What you're getting: Crab dumplings
Up on the second floor by Chinatown square, this dim sum banquet hall specializes in seafood -- if you couldn't tell by the 50-gallon tanks of king crab, crawfish, and red snapper in the entrance. The bamboo steamers provide hefty portions, most notably in the xiaolongbao -- soupy dumplings with crab meat.
Sean Cooley is Thrillist's Chicago Editor and he has caught a Hylian Loach in The Legend of Zelda: Ocarina of Time. Follow him @SeanCooley.
1. Lao Sze Chuan4832 N Broadway Ave, Chicago
2. Phoenix Restaurant2131 S Archer Ave, Chicago
3. Lao Shanghai2163 S China Pl, Chicago
4. Lao Hunan2230 S Wentworth Ave, Chicago
5. Sweet Station2101 S China Pl, Chicago
6. Go 4 Food212 W 23rd St, Chicago
7. Chiu Quon Bakery1127 W Argyle St, Chicago
8. Cai2100 S Archer Ave, Chicago
9. Chi Cafe2160 S Archer Ave, Chicago
Spice lovers and adventurous eaters alike rejoice at Uptown’s Lao Sze Chuan, a Sichuan mecca in Chicago. Begun by Tony Hu, the mastermind behind the Tony Gourmet Group and a graduate of China’s first culinary institution, Lao Sze Chuan promises authentic cuisine founded on high quality materials and ingredients, all prepared by chefs hailing from the restaurant’s regional namesake. With a diverse selection of saucy, hot dishes, you should top your table with Tony’s Chicken with Three Chili and one of the less conventional plates offered, like ginger pork stomach or pork intestine with pork blood cake. Not for the faint of heart (or faint of taste bud), Lao Sze Chuan will provoke you to expand your Chinese culinary horizons well beyond General Tso’s and white rice.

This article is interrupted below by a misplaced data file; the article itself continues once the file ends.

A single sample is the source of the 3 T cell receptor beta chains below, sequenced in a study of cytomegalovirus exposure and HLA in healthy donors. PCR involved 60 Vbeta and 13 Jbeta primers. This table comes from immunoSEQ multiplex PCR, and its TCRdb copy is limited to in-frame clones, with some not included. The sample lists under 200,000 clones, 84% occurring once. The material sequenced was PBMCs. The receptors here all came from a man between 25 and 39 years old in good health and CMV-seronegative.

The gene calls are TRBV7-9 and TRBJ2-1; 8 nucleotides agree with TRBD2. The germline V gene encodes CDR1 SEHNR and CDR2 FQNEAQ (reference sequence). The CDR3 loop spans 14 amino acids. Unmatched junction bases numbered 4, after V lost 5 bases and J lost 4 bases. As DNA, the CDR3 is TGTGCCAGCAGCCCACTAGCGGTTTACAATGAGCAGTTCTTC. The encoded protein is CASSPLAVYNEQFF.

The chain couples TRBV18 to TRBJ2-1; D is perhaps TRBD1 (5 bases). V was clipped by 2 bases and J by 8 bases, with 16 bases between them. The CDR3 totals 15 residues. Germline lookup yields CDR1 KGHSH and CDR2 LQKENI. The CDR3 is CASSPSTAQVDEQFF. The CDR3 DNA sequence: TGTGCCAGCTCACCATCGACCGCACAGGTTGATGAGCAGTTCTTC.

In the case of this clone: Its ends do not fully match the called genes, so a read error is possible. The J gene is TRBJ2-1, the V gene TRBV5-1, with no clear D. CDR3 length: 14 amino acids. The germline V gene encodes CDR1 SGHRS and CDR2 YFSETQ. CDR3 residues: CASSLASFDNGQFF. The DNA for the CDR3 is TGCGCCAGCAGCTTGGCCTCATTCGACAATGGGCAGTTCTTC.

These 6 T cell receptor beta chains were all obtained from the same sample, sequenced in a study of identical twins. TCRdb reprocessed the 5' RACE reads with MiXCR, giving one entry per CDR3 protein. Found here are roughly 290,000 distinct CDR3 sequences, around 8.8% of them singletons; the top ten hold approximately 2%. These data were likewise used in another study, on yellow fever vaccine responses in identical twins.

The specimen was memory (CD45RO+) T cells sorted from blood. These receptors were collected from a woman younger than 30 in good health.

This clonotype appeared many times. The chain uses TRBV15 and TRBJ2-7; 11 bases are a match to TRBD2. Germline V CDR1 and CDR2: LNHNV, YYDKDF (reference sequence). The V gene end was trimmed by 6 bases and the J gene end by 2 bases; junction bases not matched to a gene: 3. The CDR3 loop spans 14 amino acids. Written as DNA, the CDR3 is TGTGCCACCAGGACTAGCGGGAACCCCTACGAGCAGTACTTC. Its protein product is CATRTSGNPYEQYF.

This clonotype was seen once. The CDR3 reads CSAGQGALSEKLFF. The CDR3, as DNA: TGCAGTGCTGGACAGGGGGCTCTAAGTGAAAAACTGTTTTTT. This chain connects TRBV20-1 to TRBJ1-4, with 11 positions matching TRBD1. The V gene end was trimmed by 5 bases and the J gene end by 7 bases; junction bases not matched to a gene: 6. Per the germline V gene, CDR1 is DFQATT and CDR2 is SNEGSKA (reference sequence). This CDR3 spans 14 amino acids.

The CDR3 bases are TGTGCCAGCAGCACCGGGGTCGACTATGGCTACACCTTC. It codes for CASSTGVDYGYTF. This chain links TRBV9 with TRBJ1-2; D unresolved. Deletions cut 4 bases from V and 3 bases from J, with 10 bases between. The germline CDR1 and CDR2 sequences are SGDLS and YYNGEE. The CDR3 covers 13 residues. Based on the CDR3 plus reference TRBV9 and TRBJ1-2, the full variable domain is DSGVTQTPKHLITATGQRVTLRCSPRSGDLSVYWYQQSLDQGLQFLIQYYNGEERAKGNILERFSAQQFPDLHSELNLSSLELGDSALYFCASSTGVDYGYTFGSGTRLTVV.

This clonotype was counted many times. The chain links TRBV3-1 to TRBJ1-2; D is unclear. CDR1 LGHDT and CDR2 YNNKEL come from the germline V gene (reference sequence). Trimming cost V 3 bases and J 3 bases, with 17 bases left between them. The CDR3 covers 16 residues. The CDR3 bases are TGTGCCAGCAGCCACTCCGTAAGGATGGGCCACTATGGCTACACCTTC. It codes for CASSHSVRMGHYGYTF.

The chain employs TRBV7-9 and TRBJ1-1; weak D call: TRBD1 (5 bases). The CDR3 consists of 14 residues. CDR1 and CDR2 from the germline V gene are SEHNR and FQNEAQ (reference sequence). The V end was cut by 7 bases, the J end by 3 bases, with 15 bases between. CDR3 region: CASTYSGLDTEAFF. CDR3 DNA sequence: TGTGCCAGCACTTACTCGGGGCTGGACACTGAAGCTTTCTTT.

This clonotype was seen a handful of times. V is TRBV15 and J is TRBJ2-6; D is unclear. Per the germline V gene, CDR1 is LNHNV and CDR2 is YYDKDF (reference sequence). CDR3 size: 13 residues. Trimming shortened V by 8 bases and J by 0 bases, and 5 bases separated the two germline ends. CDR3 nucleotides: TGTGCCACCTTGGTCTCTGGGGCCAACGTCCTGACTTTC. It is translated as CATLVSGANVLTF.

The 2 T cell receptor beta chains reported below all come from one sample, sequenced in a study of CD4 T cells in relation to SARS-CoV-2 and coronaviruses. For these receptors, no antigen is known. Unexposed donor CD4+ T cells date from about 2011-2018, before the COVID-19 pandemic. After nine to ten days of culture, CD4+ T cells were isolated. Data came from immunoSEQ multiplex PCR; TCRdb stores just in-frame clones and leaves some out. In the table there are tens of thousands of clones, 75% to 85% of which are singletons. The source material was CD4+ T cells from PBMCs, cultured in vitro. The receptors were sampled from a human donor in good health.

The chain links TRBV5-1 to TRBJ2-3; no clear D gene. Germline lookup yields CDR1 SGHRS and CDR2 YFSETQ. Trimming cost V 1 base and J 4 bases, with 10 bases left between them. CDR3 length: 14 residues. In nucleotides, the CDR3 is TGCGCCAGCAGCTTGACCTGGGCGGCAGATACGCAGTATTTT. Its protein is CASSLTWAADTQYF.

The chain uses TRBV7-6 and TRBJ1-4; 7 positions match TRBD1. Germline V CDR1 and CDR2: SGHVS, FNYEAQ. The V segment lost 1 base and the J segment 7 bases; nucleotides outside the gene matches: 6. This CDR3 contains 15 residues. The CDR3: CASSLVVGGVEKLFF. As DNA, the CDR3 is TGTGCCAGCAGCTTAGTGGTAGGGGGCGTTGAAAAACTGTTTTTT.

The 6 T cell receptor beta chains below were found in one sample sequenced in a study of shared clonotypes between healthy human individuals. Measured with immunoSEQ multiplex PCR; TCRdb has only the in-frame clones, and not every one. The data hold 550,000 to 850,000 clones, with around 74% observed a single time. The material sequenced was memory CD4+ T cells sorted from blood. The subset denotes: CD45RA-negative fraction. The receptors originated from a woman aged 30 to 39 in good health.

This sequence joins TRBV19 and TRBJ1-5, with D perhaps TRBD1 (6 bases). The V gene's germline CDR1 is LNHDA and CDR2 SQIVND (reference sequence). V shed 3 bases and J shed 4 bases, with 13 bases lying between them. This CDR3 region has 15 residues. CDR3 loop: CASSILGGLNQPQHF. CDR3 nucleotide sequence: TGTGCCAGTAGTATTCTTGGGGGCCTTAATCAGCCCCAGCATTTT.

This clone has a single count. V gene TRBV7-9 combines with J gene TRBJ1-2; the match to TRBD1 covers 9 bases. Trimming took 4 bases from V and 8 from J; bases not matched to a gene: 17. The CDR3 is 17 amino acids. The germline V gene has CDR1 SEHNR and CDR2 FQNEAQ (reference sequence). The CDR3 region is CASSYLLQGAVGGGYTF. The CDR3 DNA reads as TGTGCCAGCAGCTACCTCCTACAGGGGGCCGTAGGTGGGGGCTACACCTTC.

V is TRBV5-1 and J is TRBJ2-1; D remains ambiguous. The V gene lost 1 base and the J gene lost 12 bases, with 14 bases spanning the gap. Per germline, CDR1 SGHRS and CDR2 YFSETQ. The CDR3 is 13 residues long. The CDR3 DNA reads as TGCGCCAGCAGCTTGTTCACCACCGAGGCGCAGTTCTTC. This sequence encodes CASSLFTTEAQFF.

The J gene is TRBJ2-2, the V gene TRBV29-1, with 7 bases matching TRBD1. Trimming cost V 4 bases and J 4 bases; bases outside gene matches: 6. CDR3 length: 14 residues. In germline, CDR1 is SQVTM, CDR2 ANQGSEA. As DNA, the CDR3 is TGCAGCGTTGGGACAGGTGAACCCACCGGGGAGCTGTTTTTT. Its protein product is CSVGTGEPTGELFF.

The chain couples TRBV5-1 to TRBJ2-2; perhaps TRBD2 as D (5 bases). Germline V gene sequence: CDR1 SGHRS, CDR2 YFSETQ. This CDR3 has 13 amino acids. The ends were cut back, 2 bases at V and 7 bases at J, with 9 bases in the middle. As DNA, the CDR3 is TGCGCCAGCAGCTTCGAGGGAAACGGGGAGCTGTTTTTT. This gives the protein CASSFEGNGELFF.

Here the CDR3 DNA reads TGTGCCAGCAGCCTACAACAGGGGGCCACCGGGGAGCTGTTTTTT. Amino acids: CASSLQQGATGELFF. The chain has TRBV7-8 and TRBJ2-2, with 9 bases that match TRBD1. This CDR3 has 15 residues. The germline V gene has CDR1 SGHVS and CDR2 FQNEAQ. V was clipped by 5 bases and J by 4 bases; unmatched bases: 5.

Get the dim sum. No questions, just trek up to the second floor of the Chinatown Square strip mall, take a seat in the dining room and await for your order of dim sum to be pulled up in a delivery cart. Pro top for getting a refill of the tea you're no doubt downing as well: leave the lid up.
This Armour Square Shanghainese resto doles out a wide variety of dishes, but some of their best options include their drunken chicken and succulent xiao long bao soup dumplings.
Loa Hunan is the only authentic Hunan restaurant in the Midwest. It's different from other Chinese restaurants because the foods much spicier (don't worry though, it isn't the numbing kind of spicy).
Sweet Station combines contemporary and traditional Chinese cooking practices for the perfect modern Hong Kong style Chinese. They've got you covered for breakfast, lunch, dinner, and even snacks.
Do we really need to convince you to go to a stellar Chinese/Asian-fusion restaurant IN Chinatown... ?
As the oldest bakery in Chinatown, having been started in the 1980s, this eatery has laid back, cafe filtered vibes. In addition to trying out the dim sum, turn your attention to the baked goods like sweet egg custard tarts and BBQ pork buns.
Chinatown’s Cai strays from other dimsum eateries by dodging the cart setup and offering a menu akin to your family photo album, but with portraits of ridiculously good-looking Chinese bites, and therefore the family you always wanted. The giant banquet hall is always packed, so embrace that you’ll be getting to know your neighbor’s elbow pretty well. Cai has some of the best shumai in the city; nibble on the har gow, or shrimp dumplings with paper-thin crystal wrapping.
If the urge to scarf down braised oxtail or jellyfish with a beef hind shank hits you at 1AM, this Chinese spot is there for you every day of the week. Moreover, on those weekend nights where you've been knocking back a few too many shots, you can come to this alcohol free space and substitute them for smoothies all the way up until 5AM.